Thoughts on Breaking Pointe’s New Season

Breaking_Pointe_Logo

There has been a lot of controversy over Breaking Pointe this season, partnered with a lot of disappointment when the first episode aired–a lot of the ballet community was upset over how little ballet there actually was. I think Rebecca King captured how a lot of how I felt on Tendus Under a Palm Tree (she’s a professional dancer, too) after the first episode.

Now that we’re three episodes in, I’ve decided to share my opinions, too.

Ballet Becomes More Widespread

I think one of the most important segments of the first episode was of Adam explaining each part of the ballet company in relation to high school classes. At first, I thought, “blah, blah, blah. If you know anything about ballet already, you’d know this.” Thinking back on this, that’s not the point. As King quotes Allison DeBona as saying: “We originally set out on this endeavor to help rejuvenate the public’s interest in ballet and it feels like we are serving our purpose.” I think the show is definitely serving it’s purpose, although it’s doing it in a way not all of us are happy with.

People are learning more about how a ballet company operates because of Breaking Pointe, and the pain that goes into producing a ballet. Take Rex Tilton and Ronnie Underwood’s injuries and Joshua Whitehead’s disappointment of not getting the role of Napoleon(which he desperately wanted) for example. Both injuries and disappointment’s are a huge part of the real ballet world. I love learning more and more about what company life is like.

…but it’s still “reality TV”

I’ve seen a lot of people get upset over how Beckanne Sisk has gone from being the polite, new young dancer to the evil villain of this show and the bitchy girlfriend (taking over DeBona’s role, essentially).  We realized last season that DeBona isn’t exactly the evil queen she was played out to be (and in fact, they haven’ shown that angle at all this season). There’s also the apparent “extreme tension” we’re apparently going to get to see between Christiana Bennet and Christopher Ruud in future episodes, which I believe they’re obviously over-dramatizing as well.

Producers feel they need to create drama in order to appeal to the reality TV masses…but I’m okay with that. As a ballet fan outside of the world of Breaking Pointe, I’ve accepted that the CW needs to add the unneeded drama and partying–as long as it means I still get to see quality ballet as well.

Are you happy with the new season of Breaking Pointe so far?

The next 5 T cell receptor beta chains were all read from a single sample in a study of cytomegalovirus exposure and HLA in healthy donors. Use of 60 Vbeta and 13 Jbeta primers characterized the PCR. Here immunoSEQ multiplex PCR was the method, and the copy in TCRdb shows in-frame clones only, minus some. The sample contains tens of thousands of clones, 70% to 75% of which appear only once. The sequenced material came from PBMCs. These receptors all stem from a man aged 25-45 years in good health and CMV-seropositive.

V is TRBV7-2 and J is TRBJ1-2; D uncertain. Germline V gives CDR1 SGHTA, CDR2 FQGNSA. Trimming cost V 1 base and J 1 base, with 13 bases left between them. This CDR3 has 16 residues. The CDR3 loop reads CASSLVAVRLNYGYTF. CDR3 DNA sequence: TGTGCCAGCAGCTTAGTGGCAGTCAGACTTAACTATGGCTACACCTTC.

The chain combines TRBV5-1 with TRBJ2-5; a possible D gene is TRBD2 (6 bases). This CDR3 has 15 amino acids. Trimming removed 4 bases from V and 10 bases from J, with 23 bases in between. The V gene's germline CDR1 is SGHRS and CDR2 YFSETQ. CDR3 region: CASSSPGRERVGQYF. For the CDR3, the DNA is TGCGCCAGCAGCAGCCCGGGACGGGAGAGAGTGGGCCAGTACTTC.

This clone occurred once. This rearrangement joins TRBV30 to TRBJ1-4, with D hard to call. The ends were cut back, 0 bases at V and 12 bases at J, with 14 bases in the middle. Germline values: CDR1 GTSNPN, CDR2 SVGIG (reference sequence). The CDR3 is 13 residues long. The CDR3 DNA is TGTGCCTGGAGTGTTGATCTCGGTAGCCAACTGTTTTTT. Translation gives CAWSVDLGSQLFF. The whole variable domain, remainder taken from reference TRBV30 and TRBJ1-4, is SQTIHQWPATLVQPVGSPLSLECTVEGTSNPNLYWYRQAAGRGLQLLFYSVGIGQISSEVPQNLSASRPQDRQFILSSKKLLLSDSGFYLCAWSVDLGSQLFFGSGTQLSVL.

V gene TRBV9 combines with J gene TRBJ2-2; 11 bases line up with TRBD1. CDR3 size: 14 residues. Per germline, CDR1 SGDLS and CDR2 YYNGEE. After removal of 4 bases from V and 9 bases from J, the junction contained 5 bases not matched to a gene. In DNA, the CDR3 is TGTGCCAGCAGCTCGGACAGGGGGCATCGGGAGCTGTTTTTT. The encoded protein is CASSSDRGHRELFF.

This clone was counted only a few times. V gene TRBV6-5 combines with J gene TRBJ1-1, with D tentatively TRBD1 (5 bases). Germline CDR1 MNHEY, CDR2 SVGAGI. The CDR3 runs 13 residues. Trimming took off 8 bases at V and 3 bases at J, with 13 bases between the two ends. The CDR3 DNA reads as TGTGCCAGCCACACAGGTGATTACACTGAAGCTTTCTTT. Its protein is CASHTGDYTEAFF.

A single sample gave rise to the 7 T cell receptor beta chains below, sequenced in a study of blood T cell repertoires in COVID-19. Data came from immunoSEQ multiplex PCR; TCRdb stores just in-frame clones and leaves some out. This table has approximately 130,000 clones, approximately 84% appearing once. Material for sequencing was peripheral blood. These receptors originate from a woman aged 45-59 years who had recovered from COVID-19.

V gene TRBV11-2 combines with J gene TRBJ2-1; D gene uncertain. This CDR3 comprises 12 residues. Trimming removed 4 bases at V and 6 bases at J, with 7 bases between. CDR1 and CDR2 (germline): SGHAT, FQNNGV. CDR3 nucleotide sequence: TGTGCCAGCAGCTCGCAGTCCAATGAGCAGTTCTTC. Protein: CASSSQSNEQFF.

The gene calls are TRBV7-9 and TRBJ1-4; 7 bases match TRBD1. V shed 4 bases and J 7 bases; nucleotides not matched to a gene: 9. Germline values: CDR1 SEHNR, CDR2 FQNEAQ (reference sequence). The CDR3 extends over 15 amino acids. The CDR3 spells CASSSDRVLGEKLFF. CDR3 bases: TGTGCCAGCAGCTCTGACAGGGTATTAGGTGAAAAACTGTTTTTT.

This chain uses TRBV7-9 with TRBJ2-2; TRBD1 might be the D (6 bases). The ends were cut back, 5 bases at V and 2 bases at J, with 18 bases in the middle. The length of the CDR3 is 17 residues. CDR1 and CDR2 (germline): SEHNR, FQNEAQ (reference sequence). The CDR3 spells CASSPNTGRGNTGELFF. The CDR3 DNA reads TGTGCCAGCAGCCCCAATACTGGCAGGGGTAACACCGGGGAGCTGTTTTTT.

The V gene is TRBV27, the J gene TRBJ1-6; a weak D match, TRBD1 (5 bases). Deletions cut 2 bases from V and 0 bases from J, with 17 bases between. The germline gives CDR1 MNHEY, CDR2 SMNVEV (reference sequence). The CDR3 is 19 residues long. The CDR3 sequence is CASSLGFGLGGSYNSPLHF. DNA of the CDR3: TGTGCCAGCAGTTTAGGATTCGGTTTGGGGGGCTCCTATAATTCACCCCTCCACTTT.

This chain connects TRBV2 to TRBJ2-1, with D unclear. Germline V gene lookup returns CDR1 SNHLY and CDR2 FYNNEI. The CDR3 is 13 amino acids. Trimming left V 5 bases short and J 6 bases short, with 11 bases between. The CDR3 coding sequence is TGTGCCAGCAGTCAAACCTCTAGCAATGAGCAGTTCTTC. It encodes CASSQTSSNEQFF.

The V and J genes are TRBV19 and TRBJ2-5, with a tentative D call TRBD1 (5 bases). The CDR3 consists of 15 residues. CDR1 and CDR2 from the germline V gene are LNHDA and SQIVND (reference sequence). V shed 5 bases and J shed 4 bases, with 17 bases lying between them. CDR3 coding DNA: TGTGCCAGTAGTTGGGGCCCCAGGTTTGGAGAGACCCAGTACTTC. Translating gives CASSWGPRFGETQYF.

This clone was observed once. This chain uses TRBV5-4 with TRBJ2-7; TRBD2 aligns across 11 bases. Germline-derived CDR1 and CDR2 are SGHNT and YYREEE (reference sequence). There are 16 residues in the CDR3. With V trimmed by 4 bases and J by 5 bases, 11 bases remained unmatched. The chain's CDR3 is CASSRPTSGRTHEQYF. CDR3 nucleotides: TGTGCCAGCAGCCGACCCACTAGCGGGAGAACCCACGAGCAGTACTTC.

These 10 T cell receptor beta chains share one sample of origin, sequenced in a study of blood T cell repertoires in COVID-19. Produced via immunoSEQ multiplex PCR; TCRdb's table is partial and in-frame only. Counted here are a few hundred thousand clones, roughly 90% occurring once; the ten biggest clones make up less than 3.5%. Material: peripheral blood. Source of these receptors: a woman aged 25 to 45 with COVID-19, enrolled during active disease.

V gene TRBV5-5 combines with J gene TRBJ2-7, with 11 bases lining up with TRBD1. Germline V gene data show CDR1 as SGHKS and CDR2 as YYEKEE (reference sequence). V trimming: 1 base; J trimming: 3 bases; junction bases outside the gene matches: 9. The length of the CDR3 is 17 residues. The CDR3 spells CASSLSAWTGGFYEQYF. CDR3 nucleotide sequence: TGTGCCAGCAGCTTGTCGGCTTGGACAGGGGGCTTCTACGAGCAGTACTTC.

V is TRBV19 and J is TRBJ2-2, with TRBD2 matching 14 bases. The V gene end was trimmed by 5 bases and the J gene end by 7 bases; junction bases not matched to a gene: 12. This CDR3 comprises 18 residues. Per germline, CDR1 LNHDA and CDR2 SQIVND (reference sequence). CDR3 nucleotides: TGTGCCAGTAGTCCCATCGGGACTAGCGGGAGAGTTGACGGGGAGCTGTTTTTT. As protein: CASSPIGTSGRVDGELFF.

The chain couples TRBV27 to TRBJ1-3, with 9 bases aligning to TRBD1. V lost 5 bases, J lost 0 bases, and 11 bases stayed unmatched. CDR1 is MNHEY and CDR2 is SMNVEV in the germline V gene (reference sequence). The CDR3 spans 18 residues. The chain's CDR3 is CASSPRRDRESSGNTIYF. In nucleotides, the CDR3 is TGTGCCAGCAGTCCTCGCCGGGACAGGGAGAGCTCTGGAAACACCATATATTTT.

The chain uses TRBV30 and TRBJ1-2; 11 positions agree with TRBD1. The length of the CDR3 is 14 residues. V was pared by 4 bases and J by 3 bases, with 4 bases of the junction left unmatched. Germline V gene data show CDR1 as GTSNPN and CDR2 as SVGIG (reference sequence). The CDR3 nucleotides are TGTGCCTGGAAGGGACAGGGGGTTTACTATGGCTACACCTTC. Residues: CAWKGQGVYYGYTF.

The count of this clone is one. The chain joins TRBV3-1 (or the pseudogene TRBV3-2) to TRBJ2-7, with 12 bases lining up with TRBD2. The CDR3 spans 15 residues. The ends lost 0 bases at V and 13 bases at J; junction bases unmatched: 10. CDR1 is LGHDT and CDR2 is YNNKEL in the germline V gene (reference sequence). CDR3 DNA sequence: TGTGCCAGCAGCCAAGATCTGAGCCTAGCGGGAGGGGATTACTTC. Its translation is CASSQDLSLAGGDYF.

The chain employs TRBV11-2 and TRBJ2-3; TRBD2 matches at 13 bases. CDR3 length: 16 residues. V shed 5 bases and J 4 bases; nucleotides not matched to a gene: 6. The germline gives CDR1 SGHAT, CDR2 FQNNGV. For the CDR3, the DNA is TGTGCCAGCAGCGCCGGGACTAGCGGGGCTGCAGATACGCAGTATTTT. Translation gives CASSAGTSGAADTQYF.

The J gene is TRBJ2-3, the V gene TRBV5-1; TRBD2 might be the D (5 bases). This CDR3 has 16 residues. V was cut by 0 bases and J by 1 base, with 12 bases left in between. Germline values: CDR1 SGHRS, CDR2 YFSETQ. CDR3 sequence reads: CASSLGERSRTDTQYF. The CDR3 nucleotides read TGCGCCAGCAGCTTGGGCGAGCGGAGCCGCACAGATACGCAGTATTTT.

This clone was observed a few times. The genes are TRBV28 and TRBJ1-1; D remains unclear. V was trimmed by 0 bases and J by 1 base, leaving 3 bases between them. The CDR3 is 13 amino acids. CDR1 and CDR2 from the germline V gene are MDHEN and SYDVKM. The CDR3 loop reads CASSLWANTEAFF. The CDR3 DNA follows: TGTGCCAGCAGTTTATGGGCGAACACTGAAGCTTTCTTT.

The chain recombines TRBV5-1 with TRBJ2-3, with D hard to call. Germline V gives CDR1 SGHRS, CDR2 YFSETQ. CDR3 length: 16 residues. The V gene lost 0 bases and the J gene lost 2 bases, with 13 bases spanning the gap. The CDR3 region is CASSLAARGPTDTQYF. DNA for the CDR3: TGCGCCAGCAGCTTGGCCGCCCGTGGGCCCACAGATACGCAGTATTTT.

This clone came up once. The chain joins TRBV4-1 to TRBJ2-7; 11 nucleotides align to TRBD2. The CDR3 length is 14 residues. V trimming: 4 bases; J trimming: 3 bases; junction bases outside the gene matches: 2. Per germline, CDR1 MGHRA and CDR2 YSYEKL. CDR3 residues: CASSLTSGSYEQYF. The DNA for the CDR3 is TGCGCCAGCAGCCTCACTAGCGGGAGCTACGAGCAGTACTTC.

TV and Ballet: Breaking Pointe, Bunheads, and more!

Since Breaking Pointe was renewed for a second season yesterday, I figured this would be an appropriate post for today.

There’s always been a fair amount of dance shows on TV, from Dancing with the Stars, So You Think You Can Dance to MTV’s America’s Best Dance Crew. This summer, however, two new ballet shows premiered: Bunheads (my personal guilty pleasure) and Breaking Pointe.

Bunheads is essentially a show about a 30-something named Michelle who leaves her life as a Las Vegas dancer and ends up helping teach ballet in Paradise–a town in the middle of no where. The show has its moments–like when Michelle sprays the entire cast of the Nutcracker with mace. which she had accidentally grabbed out of her gigantic dance bag full of stuff (I’m sure a lot of us have messy dance bags!) instead of hairspray. It’s essentially my guilty pleasure because Amy Sherman-Palladino created it (creator of Gilmore Girls) and a lot of the old Gilmore Girls cast star on the show (Kelly Bishop as the ballet studio owner Fanny) or make guest appearances. I just wish the show focused on ballet more. If you liked Gilmore Girls, it’s definitely worth a shot.

However, Breaking Pointe is what has really inspired me to push myself with doing ballet. The show follows the dancers of Salt Lake City’s Ballet West company members as they train. Beckanne Sisk, my personal favorite on the show, is only 19 and already a demi-soloist for Ballet West (she also studied at the Rock School–which is here in Philadelphia where I live). The show also follows Katie Martin, who spends the show searching for a new company after not being signed for the next season at Ballet West (don’t let that lead you into thinking she isn’t any good–she is!). It’s amazing how she manages to stay so upbeat despite having to find a new job and having to leave her friends behind at Ballet West. Lastly, the shows main star, Allison Debona, (although she’s sometimes terrifying, but she means well), is inspirational to adult ballerinas because she attended college in Pittsburgh before going on to become a professional dancer at a later age than most. And of course, all the dancing on the show is amazing, and it’s the focus of the show, unlike Bunheads.

What shows inspire you to dance? Do you plan on catching up on Bunheads or Breaking Pointe before the new seasons air?

Skip to toolbar